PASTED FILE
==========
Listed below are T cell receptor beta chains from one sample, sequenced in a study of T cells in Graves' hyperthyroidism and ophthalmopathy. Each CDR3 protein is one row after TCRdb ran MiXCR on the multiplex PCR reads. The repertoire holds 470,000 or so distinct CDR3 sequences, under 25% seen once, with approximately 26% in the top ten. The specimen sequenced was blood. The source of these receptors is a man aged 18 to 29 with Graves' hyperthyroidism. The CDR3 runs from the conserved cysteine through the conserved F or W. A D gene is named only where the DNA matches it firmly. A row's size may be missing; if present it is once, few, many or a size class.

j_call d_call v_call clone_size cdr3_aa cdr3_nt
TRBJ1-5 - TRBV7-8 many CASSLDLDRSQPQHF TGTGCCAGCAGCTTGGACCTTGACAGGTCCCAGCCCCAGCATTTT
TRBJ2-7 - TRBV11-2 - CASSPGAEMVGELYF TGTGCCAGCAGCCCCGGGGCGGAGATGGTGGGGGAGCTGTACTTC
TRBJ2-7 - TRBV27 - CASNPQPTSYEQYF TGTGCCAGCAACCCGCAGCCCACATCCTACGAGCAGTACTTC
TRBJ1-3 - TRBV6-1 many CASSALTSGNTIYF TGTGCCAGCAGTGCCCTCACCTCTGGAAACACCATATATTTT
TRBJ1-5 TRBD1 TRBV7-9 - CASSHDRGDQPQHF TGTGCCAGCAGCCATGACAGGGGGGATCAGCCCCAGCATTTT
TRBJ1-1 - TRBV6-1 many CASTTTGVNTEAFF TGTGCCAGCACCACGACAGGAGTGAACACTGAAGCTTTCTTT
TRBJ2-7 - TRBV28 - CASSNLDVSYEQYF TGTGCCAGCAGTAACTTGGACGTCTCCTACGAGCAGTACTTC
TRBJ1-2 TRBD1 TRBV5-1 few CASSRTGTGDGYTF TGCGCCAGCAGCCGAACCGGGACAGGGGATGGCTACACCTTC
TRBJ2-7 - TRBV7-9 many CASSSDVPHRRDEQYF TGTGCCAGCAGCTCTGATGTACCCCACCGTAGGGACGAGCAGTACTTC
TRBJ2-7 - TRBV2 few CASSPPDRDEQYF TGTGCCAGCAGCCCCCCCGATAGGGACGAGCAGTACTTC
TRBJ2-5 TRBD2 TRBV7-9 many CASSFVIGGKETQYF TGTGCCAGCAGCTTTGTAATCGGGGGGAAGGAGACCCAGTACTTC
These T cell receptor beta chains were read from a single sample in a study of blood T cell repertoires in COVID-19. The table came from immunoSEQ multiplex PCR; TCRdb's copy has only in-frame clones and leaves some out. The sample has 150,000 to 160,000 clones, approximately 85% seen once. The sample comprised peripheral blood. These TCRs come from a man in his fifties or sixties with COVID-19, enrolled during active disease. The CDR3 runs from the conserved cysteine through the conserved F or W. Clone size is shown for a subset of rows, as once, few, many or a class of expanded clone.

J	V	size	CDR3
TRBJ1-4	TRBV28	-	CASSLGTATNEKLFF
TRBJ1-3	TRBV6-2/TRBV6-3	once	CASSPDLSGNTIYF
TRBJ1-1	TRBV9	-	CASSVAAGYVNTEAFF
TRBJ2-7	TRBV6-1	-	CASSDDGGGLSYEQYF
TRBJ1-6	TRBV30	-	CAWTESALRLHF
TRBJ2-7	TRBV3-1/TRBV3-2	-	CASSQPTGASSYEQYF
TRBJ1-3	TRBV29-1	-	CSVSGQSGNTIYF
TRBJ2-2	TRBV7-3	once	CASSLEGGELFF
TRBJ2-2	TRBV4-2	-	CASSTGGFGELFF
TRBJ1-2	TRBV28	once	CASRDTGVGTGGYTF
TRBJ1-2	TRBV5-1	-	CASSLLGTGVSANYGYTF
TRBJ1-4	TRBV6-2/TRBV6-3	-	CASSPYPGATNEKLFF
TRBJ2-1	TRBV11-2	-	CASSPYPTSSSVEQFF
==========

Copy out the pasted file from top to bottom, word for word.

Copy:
Listed below are T cell receptor beta chains from one sample, sequenced in a study of T cells in Graves' hyperthyroidism and ophthalmopathy. Each CDR3 protein is one row after TCRdb ran MiXCR on the multiplex PCR reads. The repertoire holds 470,000 or so distinct CDR3 sequences, under 25% seen once, with approximately 26% in the top ten. The specimen sequenced was blood. The source of these receptors is a man aged 18 to 29 with Graves' hyperthyroidism. The CDR3 runs from the conserved cysteine through the conserved F or W. A D gene is named only where the DNA matches it firmly. A row's size may be missing; if present it is once, few, many or a size class.

j_call d_call v_call clone_size cdr3_aa cdr3_nt
TRBJ1-5 - TRBV7-8 many CASSLDLDRSQPQHF TGTGCCAGCAGCTTGGACCTTGACAGGTCCCAGCCCCAGCATTTT
TRBJ2-7 - TRBV11-2 - CASSPGAEMVGELYF TGTGCCAGCAGCCCCGGGGCGGAGATGGTGGGGGAGCTGTACTTC
TRBJ2-7 - TRBV27 - CASNPQPTSYEQYF TGTGCCAGCAACCCGCAGCCCACATCCTACGAGCAGTACTTC
TRBJ1-3 - TRBV6-1 many CASSALTSGNTIYF TGTGCCAGCAGTGCCCTCACCTCTGGAAACACCATATATTTT
TRBJ1-5 TRBD1 TRBV7-9 - CASSHDRGDQPQHF TGTGCCAGCAGCCATGACAGGGGGGATCAGCCCCAGCATTTT
TRBJ1-1 - TRBV6-1 many CASTTTGVNTEAFF TGTGCCAGCACCACGACAGGAGTGAACACTGAAGCTTTCTTT
TRBJ2-7 - TRBV28 - CASSNLDVSYEQYF TGTGCCAGCAGTAACTTGGACGTCTCCTACGAGCAGTACTTC
TRBJ1-2 TRBD1 TRBV5-1 few CASSRTGTGDGYTF TGCGCCAGCAGCCGAACCGGGACAGGGGATGGCTACACCTTC
TRBJ2-7 - TRBV7-9 many CASSSDVPHRRDEQYF TGTGCCAGCAGCTCTGATGTACCCCACCGTAGGGACGAGCAGTACTTC
TRBJ2-7 - TRBV2 few CASSPPDRDEQYF TGTGCCAGCAGCCCCCCCGATAGGGACGAGCAGTACTTC
TRBJ2-5 TRBD2 TRBV7-9 many CASSFVIGGKETQYF TGTGCCAGCAGCTTTGTAATCGGGGGGAAGGAGACCCAGTACTTC
These T cell receptor beta chains were read from a single sample in a study of blood T cell repertoires in COVID-19. The table came from immunoSEQ multiplex PCR; TCRdb's copy has only in-frame clones and leaves some out. The sample has 150,000 to 160,000 clones, approximately 85% seen once. The sample comprised peripheral blood. These TCRs come from a man in his fifties or sixties with COVID-19, enrolled during active disease. The CDR3 runs from the conserved cysteine through the conserved F or W. Clone size is shown for a subset of rows, as once, few, many or a class of expanded clone.

J	V	size	CDR3
TRBJ1-4	TRBV28	-	CASSLGTATNEKLFF
TRBJ1-3	TRBV6-2/TRBV6-3	once	CASSPDLSGNTIYF
TRBJ1-1	TRBV9	-	CASSVAAGYVNTEAFF
TRBJ2-7	TRBV6-1	-	CASSDDGGGLSYEQYF
TRBJ1-6	TRBV30	-	CAWTESALRLHF
TRBJ2-7	TRBV3-1/TRBV3-2	-	CASSQPTGASSYEQYF
TRBJ1-3	TRBV29-1	-	CSVSGQSGNTIYF
TRBJ2-2	TRBV7-3	once	CASSLEGGELFF
TRBJ2-2	TRBV4-2	-	CASSTGGFGELFF
TRBJ1-2	TRBV28	once	CASRDTGVGTGGYTF
TRBJ1-2	TRBV5-1	-	CASSLLGTGVSANYGYTF
TRBJ1-4	TRBV6-2/TRBV6-3	-	CASSPYPGATNEKLFF
TRBJ2-1	TRBV11-2	-	CASSPYPTSSSVEQFF